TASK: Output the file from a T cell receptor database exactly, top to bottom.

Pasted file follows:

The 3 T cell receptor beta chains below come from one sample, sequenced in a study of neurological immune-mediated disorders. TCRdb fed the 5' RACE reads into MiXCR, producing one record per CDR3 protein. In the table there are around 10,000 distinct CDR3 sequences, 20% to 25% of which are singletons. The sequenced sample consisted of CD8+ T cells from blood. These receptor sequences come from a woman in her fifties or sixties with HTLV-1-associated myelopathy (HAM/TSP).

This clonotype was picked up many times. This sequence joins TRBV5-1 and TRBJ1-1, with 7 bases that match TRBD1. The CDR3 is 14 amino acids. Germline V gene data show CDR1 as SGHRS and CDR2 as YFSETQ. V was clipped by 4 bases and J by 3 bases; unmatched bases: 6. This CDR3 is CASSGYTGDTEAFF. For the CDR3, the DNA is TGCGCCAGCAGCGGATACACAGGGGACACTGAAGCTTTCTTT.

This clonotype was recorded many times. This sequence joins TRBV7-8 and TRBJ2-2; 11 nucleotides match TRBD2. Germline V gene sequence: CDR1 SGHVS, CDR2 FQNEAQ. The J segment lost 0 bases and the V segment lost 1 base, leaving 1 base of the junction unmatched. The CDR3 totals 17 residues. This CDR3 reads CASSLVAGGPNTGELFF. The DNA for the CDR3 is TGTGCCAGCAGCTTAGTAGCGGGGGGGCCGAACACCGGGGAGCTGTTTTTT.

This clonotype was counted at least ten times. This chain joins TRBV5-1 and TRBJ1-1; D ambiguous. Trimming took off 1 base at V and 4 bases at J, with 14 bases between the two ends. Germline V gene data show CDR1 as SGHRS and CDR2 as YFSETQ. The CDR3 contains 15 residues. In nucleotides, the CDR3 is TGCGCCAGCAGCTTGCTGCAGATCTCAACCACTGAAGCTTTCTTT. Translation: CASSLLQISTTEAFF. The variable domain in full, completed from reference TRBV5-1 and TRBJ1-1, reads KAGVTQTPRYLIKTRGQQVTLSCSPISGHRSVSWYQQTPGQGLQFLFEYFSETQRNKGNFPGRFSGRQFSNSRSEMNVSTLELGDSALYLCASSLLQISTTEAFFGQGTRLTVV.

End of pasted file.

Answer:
The 3 T cell receptor beta chains below come from one sample, sequenced in a study of neurological immune-mediated disorders. TCRdb fed the 5' RACE reads into MiXCR, producing one record per CDR3 protein. In the table there are around 10,000 distinct CDR3 sequences, 20% to 25% of which are singletons. The sequenced sample consisted of CD8+ T cells from blood. These receptor sequences come from a woman in her fifties or sixties with HTLV-1-associated myelopathy (HAM/TSP).

This clonotype was picked up many times. This sequence joins TRBV5-1 and TRBJ1-1, with 7 bases that match TRBD1. The CDR3 is 14 amino acids. Germline V gene data show CDR1 as SGHRS and CDR2 as YFSETQ. V was clipped by 4 bases and J by 3 bases; unmatched bases: 6. This CDR3 is CASSGYTGDTEAFF. For the CDR3, the DNA is TGCGCCAGCAGCGGATACACAGGGGACACTGAAGCTTTCTTT.

This clonotype was recorded many times. This sequence joins TRBV7-8 and TRBJ2-2; 11 nucleotides match TRBD2. Germline V gene sequence: CDR1 SGHVS, CDR2 FQNEAQ. The J segment lost 0 bases and the V segment lost 1 base, leaving 1 base of the junction unmatched. The CDR3 totals 17 residues. This CDR3 reads CASSLVAGGPNTGELFF. The DNA for the CDR3 is TGTGCCAGCAGCTTAGTAGCGGGGGGGCCGAACACCGGGGAGCTGTTTTTT.

This clonotype was counted at least ten times. This chain joins TRBV5-1 and TRBJ1-1; D ambiguous. Trimming took off 1 base at V and 4 bases at J, with 14 bases between the two ends. Germline V gene data show CDR1 as SGHRS and CDR2 as YFSETQ. The CDR3 contains 15 residues. In nucleotides, the CDR3 is TGCGCCAGCAGCTTGCTGCAGATCTCAACCACTGAAGCTTTCTTT. Translation: CASSLLQISTTEAFF. The variable domain in full, completed from reference TRBV5-1 and TRBJ1-1, reads KAGVTQTPRYLIKTRGQQVTLSCSPISGHRSVSWYQQTPGQGLQFLFEYFSETQRNKGNFPGRFSGRQFSNSRSEMNVSTLELGDSALYLCASSLLQISTTEAFFGQGTRLTVV.